China Huarong gets state-led bailout after $21.7b loss

BEIJING • Government-backed investors will recapitalise China Huarong Asset Management after the bad-debt manager posted a record US$15.9 billion (S$21.7 billion) loss, ending months of speculation over whether Beijing would deem the troubled financial giant too big to fail.

The rescue package unveiled on Wednesday suggests the government is, for now, unwilling to allow a default by one of China's most systemically important state-owned companies. It is likely to boost short-term confidence in China's US$12 trillion credit market, even as it raises concerns about the longer-term dangers of a financial system where implicit government guarantees have enabled years of reckless borrowing.

State-owned investors, including Citic Group, China Insurance Investment Co and China Life Asset Management Co will replenish Huarong's capital, the nation's biggest bad-loan manager said in an exchange filing on Wednesday. Huarong added that it has no plan to restructure its debt, reiterating that it has made preparations for future bond payments.

The statement confirmed a Bloomberg report that Huarong was poised to receive fresh capital as part of an overhaul plan, according to sources familiar with the matter, who put the amount being discussed at about 50 billion yuan (S$10.5 billion). Control of the company would shift to Citic, the people said, though details were still being finalised and could change.

The overhaul marks the government's first major attempt to resolve a crisis at Huarong that has roiled the world's second-largest credit market since April. The financial giant's plight has become the biggest test in decades of the Chinese authorities' willingness to support troubled state-owned borrowers amid a record wave of defaults.

"This is clearly a good signal that SOE support is still firmly in place when financial stability is at risk," said Mr Kamil Amin, a credit strategist at UBS Group, referring to state-owned enterprises. "For financial systemically important issuers, I think the notion of being too big to fail holds more than for property developers, for example."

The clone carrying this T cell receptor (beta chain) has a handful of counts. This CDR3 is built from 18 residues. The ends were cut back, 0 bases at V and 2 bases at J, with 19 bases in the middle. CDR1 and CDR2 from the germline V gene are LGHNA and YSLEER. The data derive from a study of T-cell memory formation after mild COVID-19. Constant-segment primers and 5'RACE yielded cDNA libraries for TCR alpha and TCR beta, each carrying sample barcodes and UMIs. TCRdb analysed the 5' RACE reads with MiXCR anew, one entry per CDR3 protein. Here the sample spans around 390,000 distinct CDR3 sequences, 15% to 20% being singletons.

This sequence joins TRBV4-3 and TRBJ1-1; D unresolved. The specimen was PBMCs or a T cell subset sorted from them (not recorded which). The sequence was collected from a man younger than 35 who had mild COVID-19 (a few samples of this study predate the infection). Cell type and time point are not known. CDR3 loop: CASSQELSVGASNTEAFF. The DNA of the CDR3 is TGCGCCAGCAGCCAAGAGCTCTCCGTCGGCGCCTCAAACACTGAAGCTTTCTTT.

Concerns have been swirling over Huarong's financial health and the lack of clarity on government support after the company delayed its earnings release. In separate exchange filings on Wednesday, it reported a preliminary 2020 loss of 102.9 billion yuan and said the board will approve the results for last year as well as interim 2021 results on Aug 28.

Huarong's dollar bonds were rallying yesterday morning to their highest levels since mid-April. The firm's 4.5 per cent perpetual note rose 5.8 US cents on the dollar to 96.5 US cents, Bloomberg-compiled data showed. That was up from a low of 50 US cents in May.

The details of the government's ultimate decision on Huarong will be scrutinised by investors for its broader implications. The effort to help the company make good on its US$242 billion of liabilities - including about US$21 billion of offshore bonds - would neutralise a potential systemic risk to China's financial system and make it easier for other state-owned borrowers to tap the credit market.

At the same time, the authorities may be wary of providing unconditional support. When asked about Huarong last month, a spokesman for China's banking regulator said the government addresses problems at risky firms with "market-oriented" solutions.

Some analysts have warned that rescuing troubled companies will only delay China's reckoning with its record corporate debt pile, making it more painful when a crisis inevitably strikes.

Mr Amin of UBS said: "Longer term, the company will need to show itself as stable and well capitalised for investors to regain confidence and consider investing in new issues."

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A version of this article appeared in the print edition of The Straits Times on August 20, 2021, with the headline China Huarong gets state-led bailout after $21.7b loss. Subscribe